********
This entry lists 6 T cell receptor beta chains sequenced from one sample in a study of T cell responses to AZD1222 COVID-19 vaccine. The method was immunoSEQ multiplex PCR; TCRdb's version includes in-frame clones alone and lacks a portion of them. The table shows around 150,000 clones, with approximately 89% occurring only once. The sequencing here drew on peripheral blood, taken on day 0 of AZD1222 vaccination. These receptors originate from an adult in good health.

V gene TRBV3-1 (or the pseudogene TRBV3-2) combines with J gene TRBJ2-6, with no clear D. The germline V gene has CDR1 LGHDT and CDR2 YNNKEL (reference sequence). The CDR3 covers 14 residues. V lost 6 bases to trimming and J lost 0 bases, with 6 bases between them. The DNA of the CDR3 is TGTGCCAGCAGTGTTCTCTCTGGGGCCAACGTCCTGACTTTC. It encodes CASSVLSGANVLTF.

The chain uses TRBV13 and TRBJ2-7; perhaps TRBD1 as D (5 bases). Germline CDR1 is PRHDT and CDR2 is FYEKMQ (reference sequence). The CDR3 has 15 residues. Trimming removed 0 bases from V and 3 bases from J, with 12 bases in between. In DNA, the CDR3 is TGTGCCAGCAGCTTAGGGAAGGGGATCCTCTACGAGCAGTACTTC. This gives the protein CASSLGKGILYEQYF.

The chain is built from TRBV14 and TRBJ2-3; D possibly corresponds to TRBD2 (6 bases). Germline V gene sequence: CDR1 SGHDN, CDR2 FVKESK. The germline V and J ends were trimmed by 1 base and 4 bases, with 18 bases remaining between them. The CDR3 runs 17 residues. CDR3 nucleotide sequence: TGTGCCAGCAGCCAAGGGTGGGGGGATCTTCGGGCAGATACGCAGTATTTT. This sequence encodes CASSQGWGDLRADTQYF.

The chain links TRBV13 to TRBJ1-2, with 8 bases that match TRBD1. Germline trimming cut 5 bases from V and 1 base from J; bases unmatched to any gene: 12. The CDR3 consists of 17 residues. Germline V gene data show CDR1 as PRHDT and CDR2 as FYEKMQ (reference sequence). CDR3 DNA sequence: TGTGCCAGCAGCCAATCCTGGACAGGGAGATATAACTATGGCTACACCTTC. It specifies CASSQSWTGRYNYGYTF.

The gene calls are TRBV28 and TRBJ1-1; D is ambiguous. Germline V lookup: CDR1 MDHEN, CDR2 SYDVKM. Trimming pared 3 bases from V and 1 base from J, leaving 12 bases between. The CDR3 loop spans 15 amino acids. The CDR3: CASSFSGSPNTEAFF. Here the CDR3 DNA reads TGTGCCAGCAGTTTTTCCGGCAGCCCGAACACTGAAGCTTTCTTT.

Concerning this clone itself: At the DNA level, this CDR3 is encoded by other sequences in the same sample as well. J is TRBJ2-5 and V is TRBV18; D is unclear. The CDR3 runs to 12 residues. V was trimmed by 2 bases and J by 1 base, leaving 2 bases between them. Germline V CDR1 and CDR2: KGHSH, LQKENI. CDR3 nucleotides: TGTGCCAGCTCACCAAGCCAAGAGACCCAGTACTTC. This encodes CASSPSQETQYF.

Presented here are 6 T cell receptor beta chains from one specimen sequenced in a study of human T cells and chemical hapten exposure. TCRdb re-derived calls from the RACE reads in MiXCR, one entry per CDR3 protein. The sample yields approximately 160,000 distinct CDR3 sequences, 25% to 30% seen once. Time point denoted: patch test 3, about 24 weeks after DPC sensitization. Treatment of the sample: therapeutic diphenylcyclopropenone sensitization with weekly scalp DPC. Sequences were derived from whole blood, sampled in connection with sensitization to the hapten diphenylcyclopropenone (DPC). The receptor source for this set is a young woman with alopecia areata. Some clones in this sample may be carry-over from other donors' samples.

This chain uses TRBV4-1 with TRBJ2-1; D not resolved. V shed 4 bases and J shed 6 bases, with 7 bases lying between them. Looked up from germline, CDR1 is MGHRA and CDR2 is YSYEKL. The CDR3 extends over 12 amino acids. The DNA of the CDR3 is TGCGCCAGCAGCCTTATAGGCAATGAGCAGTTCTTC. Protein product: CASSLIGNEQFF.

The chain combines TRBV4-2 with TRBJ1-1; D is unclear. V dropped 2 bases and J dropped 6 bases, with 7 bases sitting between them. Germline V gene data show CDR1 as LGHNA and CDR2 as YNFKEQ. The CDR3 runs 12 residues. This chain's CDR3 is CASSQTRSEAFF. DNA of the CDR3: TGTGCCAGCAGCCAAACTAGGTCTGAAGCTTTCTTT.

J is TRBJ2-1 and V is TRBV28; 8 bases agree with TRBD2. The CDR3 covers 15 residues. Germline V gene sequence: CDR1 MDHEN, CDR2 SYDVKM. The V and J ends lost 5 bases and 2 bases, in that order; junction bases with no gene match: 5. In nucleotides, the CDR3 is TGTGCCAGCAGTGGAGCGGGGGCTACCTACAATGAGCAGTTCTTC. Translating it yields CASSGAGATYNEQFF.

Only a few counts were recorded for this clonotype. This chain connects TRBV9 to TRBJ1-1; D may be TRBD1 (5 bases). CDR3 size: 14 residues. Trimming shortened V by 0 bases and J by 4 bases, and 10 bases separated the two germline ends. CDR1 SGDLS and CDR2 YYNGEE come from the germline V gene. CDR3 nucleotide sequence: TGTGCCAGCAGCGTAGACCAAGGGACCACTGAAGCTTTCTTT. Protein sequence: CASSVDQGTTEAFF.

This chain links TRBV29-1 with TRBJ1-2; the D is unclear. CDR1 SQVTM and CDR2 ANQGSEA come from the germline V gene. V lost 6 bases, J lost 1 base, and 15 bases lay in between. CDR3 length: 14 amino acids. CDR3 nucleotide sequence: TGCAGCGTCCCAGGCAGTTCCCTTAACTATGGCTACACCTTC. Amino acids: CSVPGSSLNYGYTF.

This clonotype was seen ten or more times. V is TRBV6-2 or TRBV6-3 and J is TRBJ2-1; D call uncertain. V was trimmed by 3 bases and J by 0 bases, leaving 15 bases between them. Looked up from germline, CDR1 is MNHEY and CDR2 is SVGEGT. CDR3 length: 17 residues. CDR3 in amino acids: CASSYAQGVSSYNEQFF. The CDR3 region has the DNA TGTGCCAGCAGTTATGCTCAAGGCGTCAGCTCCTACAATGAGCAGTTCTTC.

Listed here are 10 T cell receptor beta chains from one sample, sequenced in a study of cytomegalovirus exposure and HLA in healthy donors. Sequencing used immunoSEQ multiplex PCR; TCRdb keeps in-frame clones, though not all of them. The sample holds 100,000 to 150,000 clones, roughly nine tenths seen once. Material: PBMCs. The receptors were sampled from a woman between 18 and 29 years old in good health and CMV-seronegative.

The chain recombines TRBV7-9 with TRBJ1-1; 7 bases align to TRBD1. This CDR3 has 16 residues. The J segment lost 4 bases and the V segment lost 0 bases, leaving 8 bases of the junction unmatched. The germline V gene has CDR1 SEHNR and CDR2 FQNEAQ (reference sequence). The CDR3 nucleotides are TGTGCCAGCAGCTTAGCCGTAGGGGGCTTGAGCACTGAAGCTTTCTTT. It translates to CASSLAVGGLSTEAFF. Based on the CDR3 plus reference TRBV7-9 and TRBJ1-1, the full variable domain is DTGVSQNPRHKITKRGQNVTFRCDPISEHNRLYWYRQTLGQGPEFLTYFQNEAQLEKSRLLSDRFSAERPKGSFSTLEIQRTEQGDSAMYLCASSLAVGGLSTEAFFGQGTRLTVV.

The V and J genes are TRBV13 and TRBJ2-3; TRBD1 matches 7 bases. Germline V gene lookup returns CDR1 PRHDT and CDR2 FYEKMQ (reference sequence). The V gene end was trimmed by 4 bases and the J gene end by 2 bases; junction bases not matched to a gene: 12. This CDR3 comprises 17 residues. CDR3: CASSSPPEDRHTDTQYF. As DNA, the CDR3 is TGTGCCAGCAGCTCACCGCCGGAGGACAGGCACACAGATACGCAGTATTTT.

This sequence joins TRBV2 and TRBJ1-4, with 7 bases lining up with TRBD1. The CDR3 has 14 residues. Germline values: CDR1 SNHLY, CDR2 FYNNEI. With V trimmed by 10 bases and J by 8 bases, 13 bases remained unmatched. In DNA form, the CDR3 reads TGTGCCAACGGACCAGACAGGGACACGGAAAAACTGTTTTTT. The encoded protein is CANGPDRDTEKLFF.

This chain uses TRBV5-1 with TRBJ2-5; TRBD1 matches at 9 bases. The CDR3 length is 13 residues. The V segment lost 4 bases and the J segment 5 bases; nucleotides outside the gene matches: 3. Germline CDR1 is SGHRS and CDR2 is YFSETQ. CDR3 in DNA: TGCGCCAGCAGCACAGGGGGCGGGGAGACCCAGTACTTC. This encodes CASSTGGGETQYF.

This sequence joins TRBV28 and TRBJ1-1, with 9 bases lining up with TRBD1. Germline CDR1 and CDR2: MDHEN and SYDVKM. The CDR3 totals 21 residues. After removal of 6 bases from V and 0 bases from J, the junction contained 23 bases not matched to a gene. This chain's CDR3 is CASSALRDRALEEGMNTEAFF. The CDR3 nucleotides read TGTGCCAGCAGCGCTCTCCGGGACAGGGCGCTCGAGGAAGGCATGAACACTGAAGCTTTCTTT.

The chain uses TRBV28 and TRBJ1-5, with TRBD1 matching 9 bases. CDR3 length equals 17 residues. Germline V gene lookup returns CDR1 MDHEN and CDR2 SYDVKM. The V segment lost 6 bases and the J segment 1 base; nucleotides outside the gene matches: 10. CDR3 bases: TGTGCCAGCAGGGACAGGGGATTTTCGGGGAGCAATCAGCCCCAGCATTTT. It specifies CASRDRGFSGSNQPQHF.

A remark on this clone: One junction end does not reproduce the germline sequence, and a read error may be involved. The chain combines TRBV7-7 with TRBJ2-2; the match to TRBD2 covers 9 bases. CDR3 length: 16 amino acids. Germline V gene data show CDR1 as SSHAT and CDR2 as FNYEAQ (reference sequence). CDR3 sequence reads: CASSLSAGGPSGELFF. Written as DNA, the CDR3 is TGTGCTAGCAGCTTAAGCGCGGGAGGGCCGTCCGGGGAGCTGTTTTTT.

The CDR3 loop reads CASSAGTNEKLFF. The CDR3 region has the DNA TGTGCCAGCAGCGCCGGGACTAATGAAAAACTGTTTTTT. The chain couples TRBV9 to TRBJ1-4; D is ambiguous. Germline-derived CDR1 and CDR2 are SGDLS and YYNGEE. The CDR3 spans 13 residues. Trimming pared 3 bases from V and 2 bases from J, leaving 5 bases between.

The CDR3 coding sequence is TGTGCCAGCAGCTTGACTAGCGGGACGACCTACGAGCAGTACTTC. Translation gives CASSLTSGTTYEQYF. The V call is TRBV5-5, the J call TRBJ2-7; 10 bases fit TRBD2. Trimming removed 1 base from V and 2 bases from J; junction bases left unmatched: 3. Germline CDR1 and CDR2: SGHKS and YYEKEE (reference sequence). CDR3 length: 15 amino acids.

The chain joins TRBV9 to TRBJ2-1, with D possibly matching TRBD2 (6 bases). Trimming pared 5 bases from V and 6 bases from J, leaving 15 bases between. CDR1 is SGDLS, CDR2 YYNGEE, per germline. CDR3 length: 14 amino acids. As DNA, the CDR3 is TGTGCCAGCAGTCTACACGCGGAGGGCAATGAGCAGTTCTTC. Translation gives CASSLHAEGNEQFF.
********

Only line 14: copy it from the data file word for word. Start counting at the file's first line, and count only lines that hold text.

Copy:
This clonotype was seen ten or more times. V is TRBV6-2 or TRBV6-3 and J is TRBJ2-1; D call uncertain. V was trimmed by 3 bases and J by 0 bases, leaving 15 bases between them. Looked up from germline, CDR1 is MNHEY and CDR2 is SVGEGT. CDR3 length: 17 residues. CDR3 in amino acids: CASSYAQGVSSYNEQFF. The CDR3 region has the DNA TGTGCCAGCAGTTATGCTCAAGGCGTCAGCTCCTACAATGAGCAGTTCTTC.